Back in October, I posted about attending the National Shared Mobility Summit, and mentioned sitting in on a session with a couple of authors, whose books sounded interesting enough for me to hit up their publishers for review copies (I have a long-running book review blog, with 700 or so books featured). Since then, I have read and reviewed both of these, and that's the focus of this post.
The first of these is Gabe Klein's Start-Up City: Inspiring Private and Public Entrepreneurship, Getting Projects Done, and Having Fun, which is a somewhat muddled mix of an autobiography (while Mr. Klein is a bit too old to be a Millennial, he's certainly job-hopped like one), and a visionary look at how cities work. One of the stops on his rather crowded C.V. was being the head of Chicago's Department of Transportation for a couple of years in Mayor Emmanuel's first term. While the stories of various projects around the country are interesting, there's an obvious draw to the ones based here ... which include the re-development of the River Walk, the DIVVY program, and pushing through the still-not-in-service monster bus shelters (and red lanes) in the Loop. The book is also a bit oddly formatted, looking like something of a travel guide in a square lay-out, and extensively illustrated with photos, etc.
The other is Samuel I. Schwartz's Street Smart: The Rise of Cities and the Fall of Cars which, while based on the author's experiences in New York City, is a more general history of how the car over-took (and redefined) the country, and how that is beginning to change. The stories here go back, both further due to the author's age (he grew up in Brooklyn, and has reminiscences about life there before the Dodgers left), and looking at the history of roads, funding of roads, and construction of roads, bridges, etc. in the U.S. over the years. Unlike Klein's book, the one thing I was itching for while reading this was more illustrations ... I really wish that Schwartz or his publisher had made the effort to dig into photo archives to show pictures of the various places under discussion - while the prose is delightful this would have been a much more satisfying read if it came with pictures of the bridges, etc. that were being described.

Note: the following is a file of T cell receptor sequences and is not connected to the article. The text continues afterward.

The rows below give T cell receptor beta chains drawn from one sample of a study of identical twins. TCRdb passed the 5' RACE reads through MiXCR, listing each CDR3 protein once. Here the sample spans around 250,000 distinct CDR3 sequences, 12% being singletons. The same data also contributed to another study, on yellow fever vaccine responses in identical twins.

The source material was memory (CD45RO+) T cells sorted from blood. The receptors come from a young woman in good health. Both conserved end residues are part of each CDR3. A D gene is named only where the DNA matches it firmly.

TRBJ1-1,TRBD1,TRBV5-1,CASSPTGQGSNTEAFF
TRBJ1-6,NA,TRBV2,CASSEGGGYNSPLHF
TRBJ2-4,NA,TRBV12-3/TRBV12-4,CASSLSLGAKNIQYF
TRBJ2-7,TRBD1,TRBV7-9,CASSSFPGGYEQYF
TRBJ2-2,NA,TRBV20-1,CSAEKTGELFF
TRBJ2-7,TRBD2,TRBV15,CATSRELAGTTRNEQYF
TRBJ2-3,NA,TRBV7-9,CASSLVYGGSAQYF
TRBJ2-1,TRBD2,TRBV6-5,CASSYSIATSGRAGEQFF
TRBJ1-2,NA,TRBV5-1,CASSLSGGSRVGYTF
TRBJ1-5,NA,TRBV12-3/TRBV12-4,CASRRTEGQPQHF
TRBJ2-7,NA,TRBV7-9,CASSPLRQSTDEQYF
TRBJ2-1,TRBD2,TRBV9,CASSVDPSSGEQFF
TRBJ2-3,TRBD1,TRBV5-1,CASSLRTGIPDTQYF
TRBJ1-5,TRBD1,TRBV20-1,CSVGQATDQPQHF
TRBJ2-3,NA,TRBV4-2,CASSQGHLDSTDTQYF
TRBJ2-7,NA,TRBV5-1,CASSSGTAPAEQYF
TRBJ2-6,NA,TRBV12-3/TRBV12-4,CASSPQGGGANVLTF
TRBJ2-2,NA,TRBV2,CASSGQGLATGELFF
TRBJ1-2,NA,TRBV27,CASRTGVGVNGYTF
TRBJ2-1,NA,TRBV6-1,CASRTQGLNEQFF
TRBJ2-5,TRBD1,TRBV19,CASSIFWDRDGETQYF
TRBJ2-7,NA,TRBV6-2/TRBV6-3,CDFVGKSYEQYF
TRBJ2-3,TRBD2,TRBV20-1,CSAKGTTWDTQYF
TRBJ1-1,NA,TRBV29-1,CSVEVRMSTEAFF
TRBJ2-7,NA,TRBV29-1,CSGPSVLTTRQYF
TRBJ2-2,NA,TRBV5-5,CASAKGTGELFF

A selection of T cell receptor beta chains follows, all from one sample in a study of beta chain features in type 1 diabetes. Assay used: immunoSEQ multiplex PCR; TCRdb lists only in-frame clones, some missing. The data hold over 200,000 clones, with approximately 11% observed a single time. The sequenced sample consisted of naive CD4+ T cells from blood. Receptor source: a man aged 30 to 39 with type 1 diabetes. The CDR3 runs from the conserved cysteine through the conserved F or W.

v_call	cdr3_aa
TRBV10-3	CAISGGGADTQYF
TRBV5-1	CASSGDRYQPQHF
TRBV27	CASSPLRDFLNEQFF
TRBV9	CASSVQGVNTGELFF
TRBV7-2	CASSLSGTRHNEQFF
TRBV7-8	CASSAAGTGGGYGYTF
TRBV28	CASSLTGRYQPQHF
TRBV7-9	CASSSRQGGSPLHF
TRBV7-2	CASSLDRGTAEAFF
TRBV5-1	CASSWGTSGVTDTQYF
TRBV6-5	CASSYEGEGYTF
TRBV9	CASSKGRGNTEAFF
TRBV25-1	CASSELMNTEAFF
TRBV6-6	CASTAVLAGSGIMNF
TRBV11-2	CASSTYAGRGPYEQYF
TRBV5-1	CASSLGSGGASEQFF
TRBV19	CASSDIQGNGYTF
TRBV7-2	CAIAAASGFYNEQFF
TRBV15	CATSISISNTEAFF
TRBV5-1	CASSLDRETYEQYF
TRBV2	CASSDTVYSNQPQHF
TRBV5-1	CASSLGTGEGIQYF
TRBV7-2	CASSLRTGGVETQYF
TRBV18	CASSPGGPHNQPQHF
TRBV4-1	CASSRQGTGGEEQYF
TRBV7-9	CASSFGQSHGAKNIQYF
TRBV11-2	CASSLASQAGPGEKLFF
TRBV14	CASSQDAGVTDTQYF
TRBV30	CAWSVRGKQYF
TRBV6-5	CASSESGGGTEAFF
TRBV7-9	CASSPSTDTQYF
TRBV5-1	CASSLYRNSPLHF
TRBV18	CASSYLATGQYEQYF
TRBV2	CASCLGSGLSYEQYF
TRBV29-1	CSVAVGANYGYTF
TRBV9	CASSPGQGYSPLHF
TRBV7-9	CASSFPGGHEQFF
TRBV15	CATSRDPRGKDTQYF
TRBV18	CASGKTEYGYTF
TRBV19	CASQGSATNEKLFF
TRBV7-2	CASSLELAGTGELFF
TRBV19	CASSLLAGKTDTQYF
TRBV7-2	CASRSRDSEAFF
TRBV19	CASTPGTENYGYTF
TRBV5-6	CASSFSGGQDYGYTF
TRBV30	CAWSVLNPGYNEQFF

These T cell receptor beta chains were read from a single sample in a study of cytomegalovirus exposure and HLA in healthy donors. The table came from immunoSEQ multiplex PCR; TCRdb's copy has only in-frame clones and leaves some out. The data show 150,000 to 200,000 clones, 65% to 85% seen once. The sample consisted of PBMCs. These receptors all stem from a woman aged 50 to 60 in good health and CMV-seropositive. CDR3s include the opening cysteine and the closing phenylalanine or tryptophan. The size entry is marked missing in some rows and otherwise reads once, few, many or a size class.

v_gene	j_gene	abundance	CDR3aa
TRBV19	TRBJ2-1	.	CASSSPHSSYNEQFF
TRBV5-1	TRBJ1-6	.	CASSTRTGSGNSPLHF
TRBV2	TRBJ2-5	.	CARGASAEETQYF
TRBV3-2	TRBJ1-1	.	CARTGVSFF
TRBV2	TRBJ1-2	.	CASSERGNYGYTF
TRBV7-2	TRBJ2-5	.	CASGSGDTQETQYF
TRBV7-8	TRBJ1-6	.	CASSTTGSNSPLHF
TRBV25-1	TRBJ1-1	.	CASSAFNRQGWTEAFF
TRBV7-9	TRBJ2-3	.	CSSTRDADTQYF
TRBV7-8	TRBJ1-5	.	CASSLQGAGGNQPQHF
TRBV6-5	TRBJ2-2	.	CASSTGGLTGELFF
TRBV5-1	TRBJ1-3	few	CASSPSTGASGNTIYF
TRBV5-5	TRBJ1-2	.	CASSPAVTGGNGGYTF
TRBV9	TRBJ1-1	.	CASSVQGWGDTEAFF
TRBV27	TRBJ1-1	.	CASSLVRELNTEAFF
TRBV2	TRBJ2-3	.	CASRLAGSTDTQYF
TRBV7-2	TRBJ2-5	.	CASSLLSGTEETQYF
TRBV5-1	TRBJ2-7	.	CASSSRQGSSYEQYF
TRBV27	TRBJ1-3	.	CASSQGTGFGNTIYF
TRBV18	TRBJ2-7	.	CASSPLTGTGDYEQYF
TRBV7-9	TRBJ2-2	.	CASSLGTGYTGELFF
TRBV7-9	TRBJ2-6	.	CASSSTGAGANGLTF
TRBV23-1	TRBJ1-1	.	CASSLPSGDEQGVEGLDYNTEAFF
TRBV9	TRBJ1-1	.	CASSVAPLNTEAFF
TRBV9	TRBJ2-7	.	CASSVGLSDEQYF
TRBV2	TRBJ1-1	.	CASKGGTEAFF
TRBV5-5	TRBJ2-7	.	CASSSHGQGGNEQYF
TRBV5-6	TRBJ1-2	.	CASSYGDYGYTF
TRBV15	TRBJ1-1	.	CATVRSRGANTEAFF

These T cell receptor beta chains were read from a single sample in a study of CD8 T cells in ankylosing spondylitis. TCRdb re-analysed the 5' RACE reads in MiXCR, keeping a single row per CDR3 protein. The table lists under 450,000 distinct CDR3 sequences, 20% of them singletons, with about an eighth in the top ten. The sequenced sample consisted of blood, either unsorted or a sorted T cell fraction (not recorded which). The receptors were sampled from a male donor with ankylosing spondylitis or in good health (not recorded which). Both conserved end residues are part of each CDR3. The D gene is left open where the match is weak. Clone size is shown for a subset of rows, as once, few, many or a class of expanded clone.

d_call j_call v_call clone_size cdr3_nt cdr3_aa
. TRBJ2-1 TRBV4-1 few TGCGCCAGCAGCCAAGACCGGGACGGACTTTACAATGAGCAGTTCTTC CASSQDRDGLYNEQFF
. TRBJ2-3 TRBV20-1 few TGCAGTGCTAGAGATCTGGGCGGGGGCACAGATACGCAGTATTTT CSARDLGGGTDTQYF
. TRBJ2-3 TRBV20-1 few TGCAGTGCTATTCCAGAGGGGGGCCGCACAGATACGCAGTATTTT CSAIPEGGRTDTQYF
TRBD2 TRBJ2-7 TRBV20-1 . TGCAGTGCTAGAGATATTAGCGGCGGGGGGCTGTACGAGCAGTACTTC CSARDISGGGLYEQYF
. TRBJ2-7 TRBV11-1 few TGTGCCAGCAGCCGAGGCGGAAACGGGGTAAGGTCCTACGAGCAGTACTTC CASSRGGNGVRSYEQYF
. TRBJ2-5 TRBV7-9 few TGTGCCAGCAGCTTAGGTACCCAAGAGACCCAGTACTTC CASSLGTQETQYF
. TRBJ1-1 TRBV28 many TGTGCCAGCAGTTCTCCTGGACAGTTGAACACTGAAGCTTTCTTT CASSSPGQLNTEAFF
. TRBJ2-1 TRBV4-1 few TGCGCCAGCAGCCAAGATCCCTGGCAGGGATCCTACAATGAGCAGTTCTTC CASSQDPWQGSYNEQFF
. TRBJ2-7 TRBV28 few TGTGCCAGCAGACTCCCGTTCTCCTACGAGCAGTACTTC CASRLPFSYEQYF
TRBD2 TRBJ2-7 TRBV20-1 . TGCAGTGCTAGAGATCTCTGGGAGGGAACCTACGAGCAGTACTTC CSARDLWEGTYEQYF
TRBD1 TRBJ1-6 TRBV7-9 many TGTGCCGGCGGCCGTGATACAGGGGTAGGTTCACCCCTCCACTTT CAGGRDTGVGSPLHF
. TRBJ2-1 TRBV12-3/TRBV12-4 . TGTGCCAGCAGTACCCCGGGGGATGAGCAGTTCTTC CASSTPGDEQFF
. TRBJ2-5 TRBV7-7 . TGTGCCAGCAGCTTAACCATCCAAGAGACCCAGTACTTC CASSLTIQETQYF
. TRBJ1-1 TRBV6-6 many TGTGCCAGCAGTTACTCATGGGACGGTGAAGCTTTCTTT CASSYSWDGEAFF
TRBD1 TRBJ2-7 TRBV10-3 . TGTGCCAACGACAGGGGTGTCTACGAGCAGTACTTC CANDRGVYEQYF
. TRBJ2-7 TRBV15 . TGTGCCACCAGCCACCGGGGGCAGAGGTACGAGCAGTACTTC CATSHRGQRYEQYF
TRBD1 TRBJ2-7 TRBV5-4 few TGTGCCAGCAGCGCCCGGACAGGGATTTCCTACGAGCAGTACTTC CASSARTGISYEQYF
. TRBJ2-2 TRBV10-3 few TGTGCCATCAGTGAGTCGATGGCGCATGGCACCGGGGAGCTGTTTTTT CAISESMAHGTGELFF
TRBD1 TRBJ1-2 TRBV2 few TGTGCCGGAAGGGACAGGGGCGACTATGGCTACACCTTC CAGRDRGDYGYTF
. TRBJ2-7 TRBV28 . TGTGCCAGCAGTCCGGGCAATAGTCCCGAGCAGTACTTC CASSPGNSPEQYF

Anyway ... this is going to get way too "meta" if I'm writing about what I already wrote about the books, so go ahead and click through on those links to my review site and get the full look at these. If you're interested in transportation, and how cities got to where they are now, and where they may be going, I think you'll enjoy both books.
Oh, and, by the way, this post was triggered by a ChicagoNow "Blogapalooz-Hour", where the ChicagoNow bloggers are challenged to write a blog on a particular theme - tonight's was to write about a particular choice we'd made in 2015 ... mine was to get this post done tonight (I'd been trying to "get to it" for weeks) rather than blowing it off until January / next year!
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